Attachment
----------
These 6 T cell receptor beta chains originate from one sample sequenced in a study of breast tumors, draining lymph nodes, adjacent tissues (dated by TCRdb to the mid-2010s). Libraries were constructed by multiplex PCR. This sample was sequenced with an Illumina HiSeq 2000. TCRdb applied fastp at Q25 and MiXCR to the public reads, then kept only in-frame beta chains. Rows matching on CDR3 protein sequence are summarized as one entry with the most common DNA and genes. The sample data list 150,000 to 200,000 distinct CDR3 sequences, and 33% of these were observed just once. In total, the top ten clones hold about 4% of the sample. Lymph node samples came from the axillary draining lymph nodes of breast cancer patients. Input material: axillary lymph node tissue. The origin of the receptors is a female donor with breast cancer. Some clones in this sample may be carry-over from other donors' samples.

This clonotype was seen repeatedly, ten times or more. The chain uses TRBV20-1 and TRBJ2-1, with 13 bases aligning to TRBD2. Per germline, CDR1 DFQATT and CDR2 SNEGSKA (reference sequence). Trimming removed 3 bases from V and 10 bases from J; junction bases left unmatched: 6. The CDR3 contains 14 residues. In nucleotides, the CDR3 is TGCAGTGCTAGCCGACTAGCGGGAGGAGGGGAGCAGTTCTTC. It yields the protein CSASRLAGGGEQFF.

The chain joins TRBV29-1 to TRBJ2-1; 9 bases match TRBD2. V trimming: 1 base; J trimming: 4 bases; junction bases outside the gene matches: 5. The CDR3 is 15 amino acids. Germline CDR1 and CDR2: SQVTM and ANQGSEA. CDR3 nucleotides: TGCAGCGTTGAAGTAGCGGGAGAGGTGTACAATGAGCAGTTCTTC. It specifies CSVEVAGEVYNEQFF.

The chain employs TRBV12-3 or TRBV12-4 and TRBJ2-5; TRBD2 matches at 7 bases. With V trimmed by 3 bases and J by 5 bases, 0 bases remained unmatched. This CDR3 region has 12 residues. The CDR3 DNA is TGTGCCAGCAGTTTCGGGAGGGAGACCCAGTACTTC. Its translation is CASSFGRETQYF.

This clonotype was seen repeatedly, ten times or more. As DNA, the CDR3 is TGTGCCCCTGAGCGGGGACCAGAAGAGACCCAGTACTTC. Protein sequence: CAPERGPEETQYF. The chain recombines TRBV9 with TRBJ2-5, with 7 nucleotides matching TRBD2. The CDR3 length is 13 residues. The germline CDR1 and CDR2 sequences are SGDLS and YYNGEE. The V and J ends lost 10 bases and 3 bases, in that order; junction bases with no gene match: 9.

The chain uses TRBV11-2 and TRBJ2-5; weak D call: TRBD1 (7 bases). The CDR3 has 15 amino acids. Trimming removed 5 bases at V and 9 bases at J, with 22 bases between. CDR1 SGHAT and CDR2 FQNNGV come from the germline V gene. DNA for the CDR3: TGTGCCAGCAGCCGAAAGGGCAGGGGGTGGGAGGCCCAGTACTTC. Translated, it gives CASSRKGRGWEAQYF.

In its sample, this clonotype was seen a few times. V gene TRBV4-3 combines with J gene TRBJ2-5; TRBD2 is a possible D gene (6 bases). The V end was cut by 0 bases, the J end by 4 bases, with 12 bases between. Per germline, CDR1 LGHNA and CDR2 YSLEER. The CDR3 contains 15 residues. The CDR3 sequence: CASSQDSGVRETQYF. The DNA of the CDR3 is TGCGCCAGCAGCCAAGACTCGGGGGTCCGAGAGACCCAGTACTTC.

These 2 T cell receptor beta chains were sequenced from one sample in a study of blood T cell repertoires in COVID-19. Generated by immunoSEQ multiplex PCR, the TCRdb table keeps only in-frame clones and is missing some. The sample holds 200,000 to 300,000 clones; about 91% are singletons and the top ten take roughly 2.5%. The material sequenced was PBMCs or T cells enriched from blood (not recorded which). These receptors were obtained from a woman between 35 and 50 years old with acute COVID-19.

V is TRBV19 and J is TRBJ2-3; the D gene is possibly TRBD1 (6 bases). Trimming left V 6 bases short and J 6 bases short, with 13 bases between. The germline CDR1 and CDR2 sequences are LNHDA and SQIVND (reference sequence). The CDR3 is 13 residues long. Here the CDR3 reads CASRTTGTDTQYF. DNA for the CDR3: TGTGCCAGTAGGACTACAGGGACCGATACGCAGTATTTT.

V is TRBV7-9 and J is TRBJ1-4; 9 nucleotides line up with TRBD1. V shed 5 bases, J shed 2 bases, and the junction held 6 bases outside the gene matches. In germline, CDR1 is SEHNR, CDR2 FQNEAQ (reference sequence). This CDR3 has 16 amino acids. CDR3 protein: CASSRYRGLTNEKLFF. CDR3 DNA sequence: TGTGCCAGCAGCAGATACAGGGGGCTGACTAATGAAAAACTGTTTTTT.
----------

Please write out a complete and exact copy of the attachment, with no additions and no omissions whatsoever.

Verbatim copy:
These 6 T cell receptor beta chains originate from one sample sequenced in a study of breast tumors, draining lymph nodes, adjacent tissues (dated by TCRdb to the mid-2010s). Libraries were constructed by multiplex PCR. This sample was sequenced with an Illumina HiSeq 2000. TCRdb applied fastp at Q25 and MiXCR to the public reads, then kept only in-frame beta chains. Rows matching on CDR3 protein sequence are summarized as one entry with the most common DNA and genes. The sample data list 150,000 to 200,000 distinct CDR3 sequences, and 33% of these were observed just once. In total, the top ten clones hold about 4% of the sample. Lymph node samples came from the axillary draining lymph nodes of breast cancer patients. Input material: axillary lymph node tissue. The origin of the receptors is a female donor with breast cancer. Some clones in this sample may be carry-over from other donors' samples.

This clonotype was seen repeatedly, ten times or more. The chain uses TRBV20-1 and TRBJ2-1, with 13 bases aligning to TRBD2. Per germline, CDR1 DFQATT and CDR2 SNEGSKA (reference sequence). Trimming removed 3 bases from V and 10 bases from J; junction bases left unmatched: 6. The CDR3 contains 14 residues. In nucleotides, the CDR3 is TGCAGTGCTAGCCGACTAGCGGGAGGAGGGGAGCAGTTCTTC. It yields the protein CSASRLAGGGEQFF.

The chain joins TRBV29-1 to TRBJ2-1; 9 bases match TRBD2. V trimming: 1 base; J trimming: 4 bases; junction bases outside the gene matches: 5. The CDR3 is 15 amino acids. Germline CDR1 and CDR2: SQVTM and ANQGSEA. CDR3 nucleotides: TGCAGCGTTGAAGTAGCGGGAGAGGTGTACAATGAGCAGTTCTTC. It specifies CSVEVAGEVYNEQFF.

The chain employs TRBV12-3 or TRBV12-4 and TRBJ2-5; TRBD2 matches at 7 bases. With V trimmed by 3 bases and J by 5 bases, 0 bases remained unmatched. This CDR3 region has 12 residues. The CDR3 DNA is TGTGCCAGCAGTTTCGGGAGGGAGACCCAGTACTTC. Its translation is CASSFGRETQYF.

This clonotype was seen repeatedly, ten times or more. As DNA, the CDR3 is TGTGCCCCTGAGCGGGGACCAGAAGAGACCCAGTACTTC. Protein sequence: CAPERGPEETQYF. The chain recombines TRBV9 with TRBJ2-5, with 7 nucleotides matching TRBD2. The CDR3 length is 13 residues. The germline CDR1 and CDR2 sequences are SGDLS and YYNGEE. The V and J ends lost 10 bases and 3 bases, in that order; junction bases with no gene match: 9.

The chain uses TRBV11-2 and TRBJ2-5; weak D call: TRBD1 (7 bases). The CDR3 has 15 amino acids. Trimming removed 5 bases at V and 9 bases at J, with 22 bases between. CDR1 SGHAT and CDR2 FQNNGV come from the germline V gene. DNA for the CDR3: TGTGCCAGCAGCCGAAAGGGCAGGGGGTGGGAGGCCCAGTACTTC. Translated, it gives CASSRKGRGWEAQYF.

In its sample, this clonotype was seen a few times. V gene TRBV4-3 combines with J gene TRBJ2-5; TRBD2 is a possible D gene (6 bases). The V end was cut by 0 bases, the J end by 4 bases, with 12 bases between. Per germline, CDR1 LGHNA and CDR2 YSLEER. The CDR3 contains 15 residues. The CDR3 sequence: CASSQDSGVRETQYF. The DNA of the CDR3 is TGCGCCAGCAGCCAAGACTCGGGGGTCCGAGAGACCCAGTACTTC.

These 2 T cell receptor beta chains were sequenced from one sample in a study of blood T cell repertoires in COVID-19. Generated by immunoSEQ multiplex PCR, the TCRdb table keeps only in-frame clones and is missing some. The sample holds 200,000 to 300,000 clones; about 91% are singletons and the top ten take roughly 2.5%. The material sequenced was PBMCs or T cells enriched from blood (not recorded which). These receptors were obtained from a woman between 35 and 50 years old with acute COVID-19.

V is TRBV19 and J is TRBJ2-3; the D gene is possibly TRBD1 (6 bases). Trimming left V 6 bases short and J 6 bases short, with 13 bases between. The germline CDR1 and CDR2 sequences are LNHDA and SQIVND (reference sequence). The CDR3 is 13 residues long. Here the CDR3 reads CASRTTGTDTQYF. DNA for the CDR3: TGTGCCAGTAGGACTACAGGGACCGATACGCAGTATTTT.

V is TRBV7-9 and J is TRBJ1-4; 9 nucleotides line up with TRBD1. V shed 5 bases, J shed 2 bases, and the junction held 6 bases outside the gene matches. In germline, CDR1 is SEHNR, CDR2 FQNEAQ (reference sequence). This CDR3 has 16 amino acids. CDR3 protein: CASSRYRGLTNEKLFF. CDR3 DNA sequence: TGTGCCAGCAGCAGATACAGGGGGCTGACTAATGAAAAACTGTTTTTT.